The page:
At least once in our lives, we will be placed in situations where speaking in front of a crowd is essential. In working as a professional, things, like presenting reports, hosting major events, and persuading customers to purchase products, will be a normal part of our lives. Conveying your thoughts and feelings may already be hard enough in personal interactions, even more so when you’re trying to get a message across people.
It is not uncommon to have employees or team members who have innate fears in public speaking. These people might experience a crippling feeling whenever they have to face many people. These high-pressure circumstances may take a toll on their mental and emotional well-being. It can derail not only their confidence, but also hamper the performance of your business.
Take action and encourage them to work around that fear. Can public speaking courses in Sydney help them? Definitely! For now, here are some tips on how to speak under pressure that you can share with your team.
1. Understand and accept that they have that fear.
The first step to overcoming something is to first recognise that there is something that needs to be overcome. Without acknowledging this handicap, how are you even going to formulate ways of overcoming it?
Identify the people in your team who are terrified of public speaking. You can ask them outright or you can make observations on who are having a hard time on stage. Understand that this doesn’t necessarily mean they’re bad at their jobs, they just need a little nudge in the right direction.
This obstacle is not the end of their career. The greatest public speakers are sometimes those who used to be so scared of the big stage. They can learn. With the guidance of the right people, of course.
2. Small steps can make a big impact.
The reason why so many people find themselves giving up on their goals is that they start too big, too fast. The same goes for public speaking. To be able to build up confidence and rapport when speaking in public, start small. Encourage them to talk to close family, friends, or whoever they are comfortable with. They can even do this in front of the mirror with only themselves, their words, and blistering confidence.
Confidence starts from within. That line gets thrown around too much, but as much as it is cheesy, it is also true. They need to learn to reassure themselves that they are doing a good job and they can spot that by simply talking in front of the mirror.
3. Know and understand the material.
Remind them that they can’t just settle with knowing their material on face value. This means they have to go beyond memorising the lines and truly understand the context and insights of their message. Ask them questions related to their material and see how they answer.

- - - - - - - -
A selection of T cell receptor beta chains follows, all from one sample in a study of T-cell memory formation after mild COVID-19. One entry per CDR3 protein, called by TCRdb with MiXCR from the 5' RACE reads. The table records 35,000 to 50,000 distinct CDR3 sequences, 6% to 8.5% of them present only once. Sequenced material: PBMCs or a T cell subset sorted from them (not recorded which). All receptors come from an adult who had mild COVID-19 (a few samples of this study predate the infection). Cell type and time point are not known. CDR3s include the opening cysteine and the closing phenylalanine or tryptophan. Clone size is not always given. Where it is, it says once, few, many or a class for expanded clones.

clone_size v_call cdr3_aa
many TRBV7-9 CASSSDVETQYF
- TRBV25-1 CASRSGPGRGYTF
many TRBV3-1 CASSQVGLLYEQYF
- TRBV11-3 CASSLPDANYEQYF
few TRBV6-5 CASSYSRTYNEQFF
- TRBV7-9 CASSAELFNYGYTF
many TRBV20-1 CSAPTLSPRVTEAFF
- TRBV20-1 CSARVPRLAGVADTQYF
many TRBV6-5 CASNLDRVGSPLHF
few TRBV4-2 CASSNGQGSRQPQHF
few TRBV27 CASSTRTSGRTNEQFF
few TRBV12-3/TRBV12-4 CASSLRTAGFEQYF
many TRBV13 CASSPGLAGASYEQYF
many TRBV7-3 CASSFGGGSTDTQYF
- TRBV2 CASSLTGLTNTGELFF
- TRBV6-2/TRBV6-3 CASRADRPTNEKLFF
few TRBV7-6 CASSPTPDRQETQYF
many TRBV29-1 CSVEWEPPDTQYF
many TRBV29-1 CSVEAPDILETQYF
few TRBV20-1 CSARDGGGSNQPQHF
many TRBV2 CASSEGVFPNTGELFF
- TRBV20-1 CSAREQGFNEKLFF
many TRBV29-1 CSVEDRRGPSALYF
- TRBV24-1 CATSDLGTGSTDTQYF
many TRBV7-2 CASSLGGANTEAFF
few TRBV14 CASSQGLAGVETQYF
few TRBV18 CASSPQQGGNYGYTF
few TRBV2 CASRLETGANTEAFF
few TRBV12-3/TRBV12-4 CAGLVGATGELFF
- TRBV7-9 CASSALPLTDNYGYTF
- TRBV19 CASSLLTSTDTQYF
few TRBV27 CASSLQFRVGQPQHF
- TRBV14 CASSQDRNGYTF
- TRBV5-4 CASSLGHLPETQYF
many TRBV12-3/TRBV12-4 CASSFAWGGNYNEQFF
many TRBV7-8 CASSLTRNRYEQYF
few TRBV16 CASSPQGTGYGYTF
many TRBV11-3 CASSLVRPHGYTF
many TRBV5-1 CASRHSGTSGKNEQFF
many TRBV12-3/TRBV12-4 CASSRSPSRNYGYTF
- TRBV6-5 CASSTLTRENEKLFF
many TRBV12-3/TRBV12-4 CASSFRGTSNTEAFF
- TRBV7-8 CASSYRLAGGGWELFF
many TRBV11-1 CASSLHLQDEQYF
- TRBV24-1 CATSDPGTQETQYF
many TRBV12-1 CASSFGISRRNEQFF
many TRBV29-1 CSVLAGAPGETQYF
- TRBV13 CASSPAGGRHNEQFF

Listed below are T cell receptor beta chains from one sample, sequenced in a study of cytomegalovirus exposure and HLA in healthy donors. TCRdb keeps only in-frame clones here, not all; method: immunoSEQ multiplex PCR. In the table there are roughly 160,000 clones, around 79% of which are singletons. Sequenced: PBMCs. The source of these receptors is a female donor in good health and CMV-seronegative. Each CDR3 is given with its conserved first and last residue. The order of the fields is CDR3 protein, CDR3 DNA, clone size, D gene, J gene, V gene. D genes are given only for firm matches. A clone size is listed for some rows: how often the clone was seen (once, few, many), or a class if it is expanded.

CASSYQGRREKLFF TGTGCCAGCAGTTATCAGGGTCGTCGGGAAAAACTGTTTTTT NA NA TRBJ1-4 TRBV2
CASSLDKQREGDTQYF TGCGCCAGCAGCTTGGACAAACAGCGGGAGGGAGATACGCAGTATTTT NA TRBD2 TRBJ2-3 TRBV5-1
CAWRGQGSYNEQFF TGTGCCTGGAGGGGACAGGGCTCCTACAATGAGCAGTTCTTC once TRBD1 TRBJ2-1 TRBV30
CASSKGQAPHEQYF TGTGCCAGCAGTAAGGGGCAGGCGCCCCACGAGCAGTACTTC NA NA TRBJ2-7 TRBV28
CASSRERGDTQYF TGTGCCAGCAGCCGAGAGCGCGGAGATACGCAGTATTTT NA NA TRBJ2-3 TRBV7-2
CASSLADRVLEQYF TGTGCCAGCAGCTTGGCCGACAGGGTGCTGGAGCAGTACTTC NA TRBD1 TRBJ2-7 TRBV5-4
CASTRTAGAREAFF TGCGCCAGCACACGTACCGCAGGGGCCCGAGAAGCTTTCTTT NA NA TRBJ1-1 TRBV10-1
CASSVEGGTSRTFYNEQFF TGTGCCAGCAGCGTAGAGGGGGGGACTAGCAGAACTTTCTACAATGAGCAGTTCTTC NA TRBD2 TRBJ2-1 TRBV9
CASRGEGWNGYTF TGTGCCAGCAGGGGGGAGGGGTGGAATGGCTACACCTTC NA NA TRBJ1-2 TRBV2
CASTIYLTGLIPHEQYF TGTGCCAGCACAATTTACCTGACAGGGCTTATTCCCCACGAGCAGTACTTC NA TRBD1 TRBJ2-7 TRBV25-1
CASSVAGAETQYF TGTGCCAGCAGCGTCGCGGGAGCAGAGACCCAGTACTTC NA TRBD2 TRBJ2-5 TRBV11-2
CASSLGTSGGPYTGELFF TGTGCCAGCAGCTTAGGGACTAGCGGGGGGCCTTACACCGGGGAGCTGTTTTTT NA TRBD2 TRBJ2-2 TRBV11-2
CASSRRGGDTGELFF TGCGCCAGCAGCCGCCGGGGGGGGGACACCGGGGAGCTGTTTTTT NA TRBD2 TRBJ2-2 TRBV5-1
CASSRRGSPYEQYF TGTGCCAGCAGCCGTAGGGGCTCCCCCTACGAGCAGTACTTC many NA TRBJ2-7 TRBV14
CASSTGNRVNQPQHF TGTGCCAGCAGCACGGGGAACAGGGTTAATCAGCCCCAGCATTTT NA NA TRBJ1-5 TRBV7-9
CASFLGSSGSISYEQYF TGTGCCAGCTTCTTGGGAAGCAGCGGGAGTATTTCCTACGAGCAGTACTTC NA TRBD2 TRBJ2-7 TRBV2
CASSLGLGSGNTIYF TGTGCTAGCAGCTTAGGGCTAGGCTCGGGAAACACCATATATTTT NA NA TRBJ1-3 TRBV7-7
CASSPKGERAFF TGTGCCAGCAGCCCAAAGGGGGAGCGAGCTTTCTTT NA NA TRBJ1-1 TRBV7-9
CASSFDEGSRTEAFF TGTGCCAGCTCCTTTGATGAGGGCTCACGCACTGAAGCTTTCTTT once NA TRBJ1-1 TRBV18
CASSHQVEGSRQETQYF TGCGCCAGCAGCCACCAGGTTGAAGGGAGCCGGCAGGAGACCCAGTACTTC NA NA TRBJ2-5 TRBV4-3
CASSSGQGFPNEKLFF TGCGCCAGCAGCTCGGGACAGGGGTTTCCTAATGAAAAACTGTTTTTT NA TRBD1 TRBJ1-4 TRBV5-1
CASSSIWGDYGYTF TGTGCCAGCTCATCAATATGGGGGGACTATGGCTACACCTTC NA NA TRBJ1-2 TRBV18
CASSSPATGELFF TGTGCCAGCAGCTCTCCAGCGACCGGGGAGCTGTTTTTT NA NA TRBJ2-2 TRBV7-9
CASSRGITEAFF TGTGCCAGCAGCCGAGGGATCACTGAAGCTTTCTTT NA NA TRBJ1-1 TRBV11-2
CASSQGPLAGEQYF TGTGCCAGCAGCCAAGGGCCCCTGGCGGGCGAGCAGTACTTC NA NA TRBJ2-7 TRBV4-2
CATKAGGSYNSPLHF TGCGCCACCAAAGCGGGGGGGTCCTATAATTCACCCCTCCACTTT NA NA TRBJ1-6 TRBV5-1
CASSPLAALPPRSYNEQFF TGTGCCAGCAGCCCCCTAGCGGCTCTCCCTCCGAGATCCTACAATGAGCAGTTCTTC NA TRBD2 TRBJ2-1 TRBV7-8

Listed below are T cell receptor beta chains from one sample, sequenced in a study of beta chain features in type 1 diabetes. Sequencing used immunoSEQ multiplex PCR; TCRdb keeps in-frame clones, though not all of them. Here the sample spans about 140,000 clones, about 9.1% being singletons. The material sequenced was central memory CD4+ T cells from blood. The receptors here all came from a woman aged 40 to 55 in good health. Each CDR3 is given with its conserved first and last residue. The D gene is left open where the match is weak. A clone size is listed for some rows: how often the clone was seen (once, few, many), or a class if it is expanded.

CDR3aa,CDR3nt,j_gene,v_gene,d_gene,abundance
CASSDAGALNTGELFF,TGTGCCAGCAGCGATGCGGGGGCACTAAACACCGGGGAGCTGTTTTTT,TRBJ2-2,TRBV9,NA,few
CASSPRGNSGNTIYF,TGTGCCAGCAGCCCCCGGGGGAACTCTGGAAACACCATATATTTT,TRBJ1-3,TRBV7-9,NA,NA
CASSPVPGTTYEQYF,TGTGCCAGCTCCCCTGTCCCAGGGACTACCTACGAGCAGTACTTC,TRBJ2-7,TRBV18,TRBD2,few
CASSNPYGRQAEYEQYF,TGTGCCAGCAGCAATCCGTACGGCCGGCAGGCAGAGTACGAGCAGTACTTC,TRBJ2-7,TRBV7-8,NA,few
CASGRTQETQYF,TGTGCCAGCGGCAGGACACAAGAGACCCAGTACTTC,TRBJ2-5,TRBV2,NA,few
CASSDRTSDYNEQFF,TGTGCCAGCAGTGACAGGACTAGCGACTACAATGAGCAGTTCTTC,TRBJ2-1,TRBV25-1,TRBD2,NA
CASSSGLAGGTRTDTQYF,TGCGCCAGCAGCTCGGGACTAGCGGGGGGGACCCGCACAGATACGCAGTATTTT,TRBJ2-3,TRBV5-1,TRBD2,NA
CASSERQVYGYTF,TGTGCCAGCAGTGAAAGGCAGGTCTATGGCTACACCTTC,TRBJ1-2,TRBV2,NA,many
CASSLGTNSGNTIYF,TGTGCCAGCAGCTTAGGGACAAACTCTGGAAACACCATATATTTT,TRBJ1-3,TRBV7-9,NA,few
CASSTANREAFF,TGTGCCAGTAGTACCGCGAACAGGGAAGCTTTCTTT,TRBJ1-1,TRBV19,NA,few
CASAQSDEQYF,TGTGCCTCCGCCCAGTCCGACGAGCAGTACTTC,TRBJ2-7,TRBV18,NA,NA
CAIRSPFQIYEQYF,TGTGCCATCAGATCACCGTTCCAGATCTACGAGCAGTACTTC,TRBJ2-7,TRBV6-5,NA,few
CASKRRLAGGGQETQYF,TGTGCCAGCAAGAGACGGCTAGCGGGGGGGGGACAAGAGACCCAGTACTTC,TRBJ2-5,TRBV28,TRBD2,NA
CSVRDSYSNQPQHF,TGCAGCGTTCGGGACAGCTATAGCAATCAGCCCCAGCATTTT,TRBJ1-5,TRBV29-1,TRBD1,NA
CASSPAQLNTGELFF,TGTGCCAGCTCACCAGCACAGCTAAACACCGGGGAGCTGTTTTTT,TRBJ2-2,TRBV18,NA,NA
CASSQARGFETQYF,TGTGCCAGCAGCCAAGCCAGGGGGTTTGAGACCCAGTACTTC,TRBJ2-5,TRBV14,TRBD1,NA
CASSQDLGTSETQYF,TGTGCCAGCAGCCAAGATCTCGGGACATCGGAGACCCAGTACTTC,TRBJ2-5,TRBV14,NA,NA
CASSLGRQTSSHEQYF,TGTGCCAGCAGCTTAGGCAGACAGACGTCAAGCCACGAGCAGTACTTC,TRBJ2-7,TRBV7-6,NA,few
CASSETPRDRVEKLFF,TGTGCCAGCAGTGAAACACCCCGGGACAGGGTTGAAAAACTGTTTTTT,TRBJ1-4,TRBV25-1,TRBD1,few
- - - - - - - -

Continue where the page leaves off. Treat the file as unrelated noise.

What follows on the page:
In public speaking, the key to successful delivery is to prepare well. Know the goal of making that speech. Is it to inform? Is it to entertain? Going to that big speech with the necessary knowledge and preparation will help them strike those goals and ace that speech.
4. Spice up the presentation.
Don’t fall into the dull trend in public speaking where speeches rigidly follow bullet-points and formats. Spice up presentations with funny or interesting anecdotes. Complement certain lines with the right gestures, and add in pauses for key messages.
Make use of visuals, audios, or videos to jolt the audience out of the monotonous drone. Amplify the essence of the speech’s message by simply peppering the presentation with entertaining, but still relevant points. Perhaps invite surprise guests into the presentation. Just make sure that these do not come out gimmicky and are still in line with the message.
5. Focus on one thing or one friend.
Going back to overcoming their fears, there are some ways they can do to alleviate their stage fright. One of the ways to do this is by thinking that they are giving the presentation to a friend. They can also pretend that they are talking to an empty room.
It is helpful to be comfortable with just talking while looking at people in the eyes. Practise making eye contact and try not to be intimidated or uncomfortable with the thought. Establishing command in the stage is possible by simply doing this simple exercise.
6. Practise quick thinking.
This step is perhaps the most time-consuming part of conquering the fear of public speaking. When people feel under pressure, they can start to spiral into thoughts that hinder them from giving their best while speaking in public. It is vital that they learn how not to drown in their own nerves and anxieties. Instead, they must learn to cope when these situations arise.
Mindfulness exercises can do them a ton of wonders. Practising regular mindfulness can drive them to focus on the present instead of being eaten up by negative thoughts. Additionally, there are countless seminars and public speaking courses in Sydney that are especially dedicated to this subject. Screenwise, for instance, offers extensive courses on public speaking which they can invest in and learn a lot from.
7. Learn from experience.
Previous public speaking experience can be used to be better in the future. Instead of focusing on what went wrong, use those previous experiences as an advantage. Take note of everything that went right as well as things that can be done in a better way. Through this, they can also map their progress and not feel as though they’re stuck.
Drive your team to success! Help your team conquer their fears in public speaking with Screenwise.
Screenwise has a wide range of courses that aim to bring out the best version of your team; the version that cuts through the stage and connects them with your target audience. Remember, your team’s success is your business’ success, too. For comprehensive professional public speaking courses in Sydney, work with Screenwise today.